I was given this book when I visited the Master’s Seminary in April. The man who gave it to me said that is it the best book he has ever read. And I would have to agree that it is one of the best books I have ever read.
The book’s subtitle is “His cup and the glory from Gethsemane to Ascension.” This first section of the book talks about the cup and what it is. While we know that the cup represents the wrath of God, author Greg Harris describes from scripture what the wrath of God entails. Under this pretext, one more fully understands the cost that Jesus paid by absorbing the wrath of God on the cross.
Harris continues to talk about what we may not always think of during the whole ordeal of the cross: the spiritual battle. He talks about how Satan and his followers must have known Jesus was the Son of God because Satan tempted Jesus in the wilderness, and when Jesus comes upon the man with a demon in Mark 5 they recognize the “Son of Man.” Satan attempted to thwart God’s perfect plan by waging an all out spiritual war that must have raged during calvary as Harris postulates. This may sound confusing, but Harris has a knack for reasoning from one point to another in a remarkable way: the end goal seems to be far away but he systematically takes you through the scriptures to achieve a coherent picture that you really must read. To explain it all would take too much time here.
One of the most interesting passages of the book is his exposition on 1st Peter 3:18-20 and 2nd Peter 2:4-5:
For Christ also suffered once for sins, the righteous for the unrighteous, that he might bring us to God, being put to death in the flesh but made alive in the spirit, 19 in which he went and proclaimed to the spirits in prison, 20 because they formerly did not obey,when God’s patience waited in the days of Noah, while the ark was being prepared, in which a few, that is, eight persons, were brought safely through water.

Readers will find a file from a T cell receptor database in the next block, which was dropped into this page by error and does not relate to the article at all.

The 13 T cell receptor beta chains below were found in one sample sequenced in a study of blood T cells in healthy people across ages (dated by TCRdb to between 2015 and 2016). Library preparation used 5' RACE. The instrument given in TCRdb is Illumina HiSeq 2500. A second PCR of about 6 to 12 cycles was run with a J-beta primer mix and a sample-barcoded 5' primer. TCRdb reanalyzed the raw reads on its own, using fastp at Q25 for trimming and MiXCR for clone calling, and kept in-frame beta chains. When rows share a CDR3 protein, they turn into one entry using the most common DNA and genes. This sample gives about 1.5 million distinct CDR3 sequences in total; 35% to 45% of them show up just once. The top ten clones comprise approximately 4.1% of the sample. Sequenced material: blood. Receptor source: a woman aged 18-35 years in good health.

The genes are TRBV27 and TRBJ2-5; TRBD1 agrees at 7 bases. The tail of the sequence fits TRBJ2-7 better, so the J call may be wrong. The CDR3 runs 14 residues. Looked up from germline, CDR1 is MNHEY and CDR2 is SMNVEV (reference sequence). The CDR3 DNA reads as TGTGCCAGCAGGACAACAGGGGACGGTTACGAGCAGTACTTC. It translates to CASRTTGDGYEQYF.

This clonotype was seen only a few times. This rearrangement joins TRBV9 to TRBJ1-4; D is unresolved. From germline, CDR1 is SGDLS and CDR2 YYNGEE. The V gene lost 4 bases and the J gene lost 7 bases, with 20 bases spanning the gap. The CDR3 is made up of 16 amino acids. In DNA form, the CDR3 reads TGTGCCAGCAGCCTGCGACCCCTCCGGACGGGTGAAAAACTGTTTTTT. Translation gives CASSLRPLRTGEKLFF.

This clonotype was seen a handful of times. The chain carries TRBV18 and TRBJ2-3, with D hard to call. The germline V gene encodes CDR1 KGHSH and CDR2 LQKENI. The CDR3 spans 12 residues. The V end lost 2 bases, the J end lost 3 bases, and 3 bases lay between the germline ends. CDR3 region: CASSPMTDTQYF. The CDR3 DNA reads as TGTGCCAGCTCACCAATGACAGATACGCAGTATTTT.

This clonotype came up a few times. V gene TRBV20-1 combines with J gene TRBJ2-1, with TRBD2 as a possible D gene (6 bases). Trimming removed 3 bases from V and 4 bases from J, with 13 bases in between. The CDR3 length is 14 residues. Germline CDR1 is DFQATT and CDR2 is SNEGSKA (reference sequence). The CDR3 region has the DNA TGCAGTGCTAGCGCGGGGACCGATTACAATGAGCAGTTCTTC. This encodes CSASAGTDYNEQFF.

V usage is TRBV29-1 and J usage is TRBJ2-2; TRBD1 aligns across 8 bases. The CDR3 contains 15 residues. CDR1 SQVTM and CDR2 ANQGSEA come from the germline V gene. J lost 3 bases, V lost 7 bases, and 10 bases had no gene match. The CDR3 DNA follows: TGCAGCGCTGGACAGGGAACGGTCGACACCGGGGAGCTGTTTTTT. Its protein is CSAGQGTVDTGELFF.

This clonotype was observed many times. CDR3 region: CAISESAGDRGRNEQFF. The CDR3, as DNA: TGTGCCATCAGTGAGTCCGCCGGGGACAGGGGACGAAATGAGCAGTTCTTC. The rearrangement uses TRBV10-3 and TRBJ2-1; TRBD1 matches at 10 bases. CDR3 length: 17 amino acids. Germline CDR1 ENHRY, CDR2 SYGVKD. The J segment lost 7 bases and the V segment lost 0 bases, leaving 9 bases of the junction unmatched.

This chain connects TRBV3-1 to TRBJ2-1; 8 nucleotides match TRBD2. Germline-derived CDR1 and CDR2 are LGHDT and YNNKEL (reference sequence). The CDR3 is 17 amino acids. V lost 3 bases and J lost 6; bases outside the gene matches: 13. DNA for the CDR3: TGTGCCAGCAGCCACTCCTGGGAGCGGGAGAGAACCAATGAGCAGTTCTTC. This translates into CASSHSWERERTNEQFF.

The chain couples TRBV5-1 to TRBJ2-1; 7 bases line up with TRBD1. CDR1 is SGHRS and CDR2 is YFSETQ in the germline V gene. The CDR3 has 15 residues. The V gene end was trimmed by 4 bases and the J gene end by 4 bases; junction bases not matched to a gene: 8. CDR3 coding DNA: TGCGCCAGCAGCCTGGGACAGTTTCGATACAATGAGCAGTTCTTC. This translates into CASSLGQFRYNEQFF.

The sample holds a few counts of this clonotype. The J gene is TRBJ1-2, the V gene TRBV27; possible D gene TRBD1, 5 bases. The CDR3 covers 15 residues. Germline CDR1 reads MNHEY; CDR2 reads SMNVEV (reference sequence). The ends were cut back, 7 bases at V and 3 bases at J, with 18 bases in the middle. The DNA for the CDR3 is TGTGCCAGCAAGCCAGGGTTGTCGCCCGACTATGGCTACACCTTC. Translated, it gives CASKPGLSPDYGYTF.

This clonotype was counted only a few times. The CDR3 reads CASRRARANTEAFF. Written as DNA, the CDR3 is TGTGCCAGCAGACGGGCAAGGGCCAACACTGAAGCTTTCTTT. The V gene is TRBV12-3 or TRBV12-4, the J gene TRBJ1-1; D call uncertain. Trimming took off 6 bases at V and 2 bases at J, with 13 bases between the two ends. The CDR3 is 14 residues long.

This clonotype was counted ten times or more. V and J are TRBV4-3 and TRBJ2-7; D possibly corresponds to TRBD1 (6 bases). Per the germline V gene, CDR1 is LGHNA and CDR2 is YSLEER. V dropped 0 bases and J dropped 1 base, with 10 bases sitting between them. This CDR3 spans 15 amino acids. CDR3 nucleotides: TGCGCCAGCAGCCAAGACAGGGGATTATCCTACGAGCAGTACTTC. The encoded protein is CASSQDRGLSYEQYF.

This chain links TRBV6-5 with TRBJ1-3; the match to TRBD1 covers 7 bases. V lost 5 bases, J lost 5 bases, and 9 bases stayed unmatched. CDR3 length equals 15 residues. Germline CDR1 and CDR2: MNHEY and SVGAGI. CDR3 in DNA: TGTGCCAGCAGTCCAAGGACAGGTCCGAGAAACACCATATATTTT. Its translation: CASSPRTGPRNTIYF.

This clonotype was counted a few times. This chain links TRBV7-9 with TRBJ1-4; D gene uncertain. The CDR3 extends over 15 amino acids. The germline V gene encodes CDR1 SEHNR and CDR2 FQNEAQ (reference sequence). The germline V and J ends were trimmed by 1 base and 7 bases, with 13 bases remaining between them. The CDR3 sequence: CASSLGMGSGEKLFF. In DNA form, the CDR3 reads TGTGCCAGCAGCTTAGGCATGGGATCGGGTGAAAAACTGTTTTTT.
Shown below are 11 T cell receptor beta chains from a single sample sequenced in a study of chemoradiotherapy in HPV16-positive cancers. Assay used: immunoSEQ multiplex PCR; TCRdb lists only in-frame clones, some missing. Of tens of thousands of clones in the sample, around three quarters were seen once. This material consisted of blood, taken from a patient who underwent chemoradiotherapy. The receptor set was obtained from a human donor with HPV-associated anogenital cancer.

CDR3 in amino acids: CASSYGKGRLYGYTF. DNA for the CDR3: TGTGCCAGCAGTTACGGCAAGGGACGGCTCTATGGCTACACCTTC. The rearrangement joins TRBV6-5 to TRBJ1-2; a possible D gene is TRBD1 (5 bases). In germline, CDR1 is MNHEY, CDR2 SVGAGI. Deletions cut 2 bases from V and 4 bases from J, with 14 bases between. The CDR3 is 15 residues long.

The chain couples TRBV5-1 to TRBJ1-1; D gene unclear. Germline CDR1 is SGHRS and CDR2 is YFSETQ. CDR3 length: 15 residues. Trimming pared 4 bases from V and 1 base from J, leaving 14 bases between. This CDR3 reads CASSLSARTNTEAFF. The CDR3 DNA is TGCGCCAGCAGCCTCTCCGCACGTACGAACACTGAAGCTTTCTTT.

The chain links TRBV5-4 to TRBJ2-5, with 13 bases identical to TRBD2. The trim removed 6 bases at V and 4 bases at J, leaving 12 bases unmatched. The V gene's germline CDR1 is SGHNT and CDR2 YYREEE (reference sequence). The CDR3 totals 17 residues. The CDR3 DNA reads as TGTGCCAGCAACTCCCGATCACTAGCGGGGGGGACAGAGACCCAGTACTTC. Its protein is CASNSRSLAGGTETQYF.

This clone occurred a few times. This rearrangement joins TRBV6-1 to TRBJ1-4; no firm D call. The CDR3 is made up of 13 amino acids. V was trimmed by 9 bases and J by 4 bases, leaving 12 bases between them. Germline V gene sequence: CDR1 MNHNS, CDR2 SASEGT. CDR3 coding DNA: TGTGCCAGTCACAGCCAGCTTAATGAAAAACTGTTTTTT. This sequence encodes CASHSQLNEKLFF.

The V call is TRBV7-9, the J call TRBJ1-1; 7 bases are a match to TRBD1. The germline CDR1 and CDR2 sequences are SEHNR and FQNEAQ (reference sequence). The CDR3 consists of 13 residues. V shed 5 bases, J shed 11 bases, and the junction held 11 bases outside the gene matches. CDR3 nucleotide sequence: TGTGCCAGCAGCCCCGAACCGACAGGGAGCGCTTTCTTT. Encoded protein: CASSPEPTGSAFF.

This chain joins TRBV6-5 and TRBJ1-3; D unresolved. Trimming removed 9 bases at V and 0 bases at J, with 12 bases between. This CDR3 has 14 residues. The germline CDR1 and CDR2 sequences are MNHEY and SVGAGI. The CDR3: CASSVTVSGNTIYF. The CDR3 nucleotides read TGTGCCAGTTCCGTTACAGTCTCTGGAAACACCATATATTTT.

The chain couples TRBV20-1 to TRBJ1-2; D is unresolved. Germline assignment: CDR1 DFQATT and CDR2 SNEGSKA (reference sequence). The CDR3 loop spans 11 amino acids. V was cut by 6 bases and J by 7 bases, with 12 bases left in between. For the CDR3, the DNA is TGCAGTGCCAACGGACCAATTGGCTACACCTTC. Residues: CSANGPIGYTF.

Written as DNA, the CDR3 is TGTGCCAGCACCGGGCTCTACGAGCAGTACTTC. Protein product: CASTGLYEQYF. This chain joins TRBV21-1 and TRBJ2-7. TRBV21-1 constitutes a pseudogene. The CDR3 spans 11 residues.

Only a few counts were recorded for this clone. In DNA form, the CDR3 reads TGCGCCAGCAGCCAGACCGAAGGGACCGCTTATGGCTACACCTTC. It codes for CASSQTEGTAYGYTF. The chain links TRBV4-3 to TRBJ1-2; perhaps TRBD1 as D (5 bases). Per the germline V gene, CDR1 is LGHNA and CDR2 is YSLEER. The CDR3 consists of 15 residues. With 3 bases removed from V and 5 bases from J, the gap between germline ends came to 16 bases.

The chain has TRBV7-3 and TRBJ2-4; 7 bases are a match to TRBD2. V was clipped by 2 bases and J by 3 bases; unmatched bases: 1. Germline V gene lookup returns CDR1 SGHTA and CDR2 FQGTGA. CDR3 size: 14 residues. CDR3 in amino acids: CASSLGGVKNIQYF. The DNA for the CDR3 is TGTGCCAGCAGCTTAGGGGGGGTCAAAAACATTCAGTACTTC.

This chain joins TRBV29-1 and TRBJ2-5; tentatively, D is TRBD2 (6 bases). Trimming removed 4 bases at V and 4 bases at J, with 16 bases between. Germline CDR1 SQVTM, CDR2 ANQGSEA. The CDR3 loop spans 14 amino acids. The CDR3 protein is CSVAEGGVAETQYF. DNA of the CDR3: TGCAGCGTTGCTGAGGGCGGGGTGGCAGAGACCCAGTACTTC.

For if God did not spare angels when they sinned, but cast them into hell and committed them to chains of gloomy darkness to be kept until the judgment; 5 if he did not spare the ancient world, but preserved Noah, a herald of righteousness, with seven others, when he brought a flood upon the world of the ungodly.
The epistles of Peter, Harris explains, were written to be an encouragement to the persecuted and suffering saints of God. Harris asks why the ministry of Jesus to these imprisoned demons is applicable to the persecuted. The answer is quite interesting and I believe constitutes a large portion of the book. Again, Harris takes you back to Genesis and onward to explain this and it is so masterfully done. I won’t bore you (or intrigue you!) with the details; you will just have to pick up a copy for yourself!
This really is one of the best books I’ve read and it is not too long either. If you wish to understand calvary more clearly, I would highly recommend this book.